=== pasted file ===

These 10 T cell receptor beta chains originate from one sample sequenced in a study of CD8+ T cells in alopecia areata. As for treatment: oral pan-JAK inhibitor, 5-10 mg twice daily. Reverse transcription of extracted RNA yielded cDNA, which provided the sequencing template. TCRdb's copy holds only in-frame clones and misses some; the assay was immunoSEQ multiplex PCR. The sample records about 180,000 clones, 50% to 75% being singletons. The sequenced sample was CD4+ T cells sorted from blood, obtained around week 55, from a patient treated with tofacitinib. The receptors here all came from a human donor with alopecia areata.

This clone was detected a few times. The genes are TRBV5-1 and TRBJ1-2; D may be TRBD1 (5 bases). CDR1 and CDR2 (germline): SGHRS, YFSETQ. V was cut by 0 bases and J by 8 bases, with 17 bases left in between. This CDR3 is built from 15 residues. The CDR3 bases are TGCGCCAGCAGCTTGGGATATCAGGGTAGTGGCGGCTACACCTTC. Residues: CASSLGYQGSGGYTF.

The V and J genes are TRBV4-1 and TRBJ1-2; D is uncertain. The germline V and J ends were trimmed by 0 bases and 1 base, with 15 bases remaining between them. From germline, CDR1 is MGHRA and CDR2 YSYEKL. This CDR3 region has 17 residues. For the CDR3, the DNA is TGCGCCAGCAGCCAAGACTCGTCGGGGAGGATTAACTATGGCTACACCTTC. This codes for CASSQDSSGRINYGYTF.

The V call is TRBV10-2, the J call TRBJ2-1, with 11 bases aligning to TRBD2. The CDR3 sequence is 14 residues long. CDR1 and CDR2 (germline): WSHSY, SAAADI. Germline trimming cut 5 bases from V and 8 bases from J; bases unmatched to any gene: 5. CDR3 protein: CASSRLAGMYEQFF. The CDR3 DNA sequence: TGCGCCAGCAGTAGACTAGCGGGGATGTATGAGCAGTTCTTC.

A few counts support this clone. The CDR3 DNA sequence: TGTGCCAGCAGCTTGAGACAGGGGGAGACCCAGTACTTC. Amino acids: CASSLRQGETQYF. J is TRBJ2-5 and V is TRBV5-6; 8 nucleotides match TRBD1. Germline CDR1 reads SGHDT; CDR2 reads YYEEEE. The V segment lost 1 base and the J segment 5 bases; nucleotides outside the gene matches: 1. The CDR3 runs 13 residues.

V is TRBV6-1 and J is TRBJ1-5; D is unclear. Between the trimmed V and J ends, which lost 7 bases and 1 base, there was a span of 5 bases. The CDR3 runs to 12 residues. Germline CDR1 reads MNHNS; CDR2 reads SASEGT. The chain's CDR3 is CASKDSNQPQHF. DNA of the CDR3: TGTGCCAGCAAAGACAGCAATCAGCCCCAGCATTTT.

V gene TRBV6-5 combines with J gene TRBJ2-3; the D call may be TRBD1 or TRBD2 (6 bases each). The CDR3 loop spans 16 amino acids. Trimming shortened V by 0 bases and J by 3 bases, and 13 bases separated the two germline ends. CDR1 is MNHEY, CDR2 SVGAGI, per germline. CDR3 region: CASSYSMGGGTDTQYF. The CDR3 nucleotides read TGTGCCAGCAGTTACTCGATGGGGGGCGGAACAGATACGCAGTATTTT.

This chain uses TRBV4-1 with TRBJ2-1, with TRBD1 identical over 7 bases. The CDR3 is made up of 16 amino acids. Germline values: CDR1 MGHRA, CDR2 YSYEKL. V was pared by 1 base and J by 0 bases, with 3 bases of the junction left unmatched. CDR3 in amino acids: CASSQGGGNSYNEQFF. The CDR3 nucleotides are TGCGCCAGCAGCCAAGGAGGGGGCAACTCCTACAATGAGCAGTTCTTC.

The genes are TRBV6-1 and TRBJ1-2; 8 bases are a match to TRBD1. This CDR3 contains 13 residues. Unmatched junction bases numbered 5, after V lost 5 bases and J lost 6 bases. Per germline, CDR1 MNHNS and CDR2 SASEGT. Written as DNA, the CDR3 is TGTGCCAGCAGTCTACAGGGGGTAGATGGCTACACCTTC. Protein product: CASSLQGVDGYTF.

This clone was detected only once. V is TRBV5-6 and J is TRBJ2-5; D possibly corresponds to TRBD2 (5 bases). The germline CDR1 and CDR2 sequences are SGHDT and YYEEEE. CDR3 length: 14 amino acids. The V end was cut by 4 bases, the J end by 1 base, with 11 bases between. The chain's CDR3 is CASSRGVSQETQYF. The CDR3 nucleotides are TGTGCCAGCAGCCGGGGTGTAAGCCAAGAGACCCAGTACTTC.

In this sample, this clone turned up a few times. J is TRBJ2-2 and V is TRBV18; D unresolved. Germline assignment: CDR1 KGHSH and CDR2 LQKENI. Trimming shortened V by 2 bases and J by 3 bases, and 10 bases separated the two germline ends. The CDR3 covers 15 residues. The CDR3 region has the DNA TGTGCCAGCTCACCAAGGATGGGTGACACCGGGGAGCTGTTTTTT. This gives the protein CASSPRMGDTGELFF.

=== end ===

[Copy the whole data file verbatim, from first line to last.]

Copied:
These 10 T cell receptor beta chains originate from one sample sequenced in a study of CD8+ T cells in alopecia areata. As for treatment: oral pan-JAK inhibitor, 5-10 mg twice daily. Reverse transcription of extracted RNA yielded cDNA, which provided the sequencing template. TCRdb's copy holds only in-frame clones and misses some; the assay was immunoSEQ multiplex PCR. The sample records about 180,000 clones, 50% to 75% being singletons. The sequenced sample was CD4+ T cells sorted from blood, obtained around week 55, from a patient treated with tofacitinib. The receptors here all came from a human donor with alopecia areata.

This clone was detected a few times. The genes are TRBV5-1 and TRBJ1-2; D may be TRBD1 (5 bases). CDR1 and CDR2 (germline): SGHRS, YFSETQ. V was cut by 0 bases and J by 8 bases, with 17 bases left in between. This CDR3 is built from 15 residues. The CDR3 bases are TGCGCCAGCAGCTTGGGATATCAGGGTAGTGGCGGCTACACCTTC. Residues: CASSLGYQGSGGYTF.

The V and J genes are TRBV4-1 and TRBJ1-2; D is uncertain. The germline V and J ends were trimmed by 0 bases and 1 base, with 15 bases remaining between them. From germline, CDR1 is MGHRA and CDR2 YSYEKL. This CDR3 region has 17 residues. For the CDR3, the DNA is TGCGCCAGCAGCCAAGACTCGTCGGGGAGGATTAACTATGGCTACACCTTC. This codes for CASSQDSSGRINYGYTF.

The V call is TRBV10-2, the J call TRBJ2-1, with 11 bases aligning to TRBD2. The CDR3 sequence is 14 residues long. CDR1 and CDR2 (germline): WSHSY, SAAADI. Germline trimming cut 5 bases from V and 8 bases from J; bases unmatched to any gene: 5. CDR3 protein: CASSRLAGMYEQFF. The CDR3 DNA sequence: TGCGCCAGCAGTAGACTAGCGGGGATGTATGAGCAGTTCTTC.

A few counts support this clone. The CDR3 DNA sequence: TGTGCCAGCAGCTTGAGACAGGGGGAGACCCAGTACTTC. Amino acids: CASSLRQGETQYF. J is TRBJ2-5 and V is TRBV5-6; 8 nucleotides match TRBD1. Germline CDR1 reads SGHDT; CDR2 reads YYEEEE. The V segment lost 1 base and the J segment 5 bases; nucleotides outside the gene matches: 1. The CDR3 runs 13 residues.

V is TRBV6-1 and J is TRBJ1-5; D is unclear. Between the trimmed V and J ends, which lost 7 bases and 1 base, there was a span of 5 bases. The CDR3 runs to 12 residues. Germline CDR1 reads MNHNS; CDR2 reads SASEGT. The chain's CDR3 is CASKDSNQPQHF. DNA of the CDR3: TGTGCCAGCAAAGACAGCAATCAGCCCCAGCATTTT.

V gene TRBV6-5 combines with J gene TRBJ2-3; the D call may be TRBD1 or TRBD2 (6 bases each). The CDR3 loop spans 16 amino acids. Trimming shortened V by 0 bases and J by 3 bases, and 13 bases separated the two germline ends. CDR1 is MNHEY, CDR2 SVGAGI, per germline. CDR3 region: CASSYSMGGGTDTQYF. The CDR3 nucleotides read TGTGCCAGCAGTTACTCGATGGGGGGCGGAACAGATACGCAGTATTTT.

This chain uses TRBV4-1 with TRBJ2-1, with TRBD1 identical over 7 bases. The CDR3 is made up of 16 amino acids. Germline values: CDR1 MGHRA, CDR2 YSYEKL. V was pared by 1 base and J by 0 bases, with 3 bases of the junction left unmatched. CDR3 in amino acids: CASSQGGGNSYNEQFF. The CDR3 nucleotides are TGCGCCAGCAGCCAAGGAGGGGGCAACTCCTACAATGAGCAGTTCTTC.

The genes are TRBV6-1 and TRBJ1-2; 8 bases are a match to TRBD1. This CDR3 contains 13 residues. Unmatched junction bases numbered 5, after V lost 5 bases and J lost 6 bases. Per germline, CDR1 MNHNS and CDR2 SASEGT. Written as DNA, the CDR3 is TGTGCCAGCAGTCTACAGGGGGTAGATGGCTACACCTTC. Protein product: CASSLQGVDGYTF.

This clone was detected only once. V is TRBV5-6 and J is TRBJ2-5; D possibly corresponds to TRBD2 (5 bases). The germline CDR1 and CDR2 sequences are SGHDT and YYEEEE. CDR3 length: 14 amino acids. The V end was cut by 4 bases, the J end by 1 base, with 11 bases between. The chain's CDR3 is CASSRGVSQETQYF. The CDR3 nucleotides are TGTGCCAGCAGCCGGGGTGTAAGCCAAGAGACCCAGTACTTC.

In this sample, this clone turned up a few times. J is TRBJ2-2 and V is TRBV18; D unresolved. Germline assignment: CDR1 KGHSH and CDR2 LQKENI. Trimming shortened V by 2 bases and J by 3 bases, and 10 bases separated the two germline ends. The CDR3 covers 15 residues. The CDR3 region has the DNA TGTGCCAGCTCACCAAGGATGGGTGACACCGGGGAGCTGTTTTTT. This gives the protein CASSPRMGDTGELFF.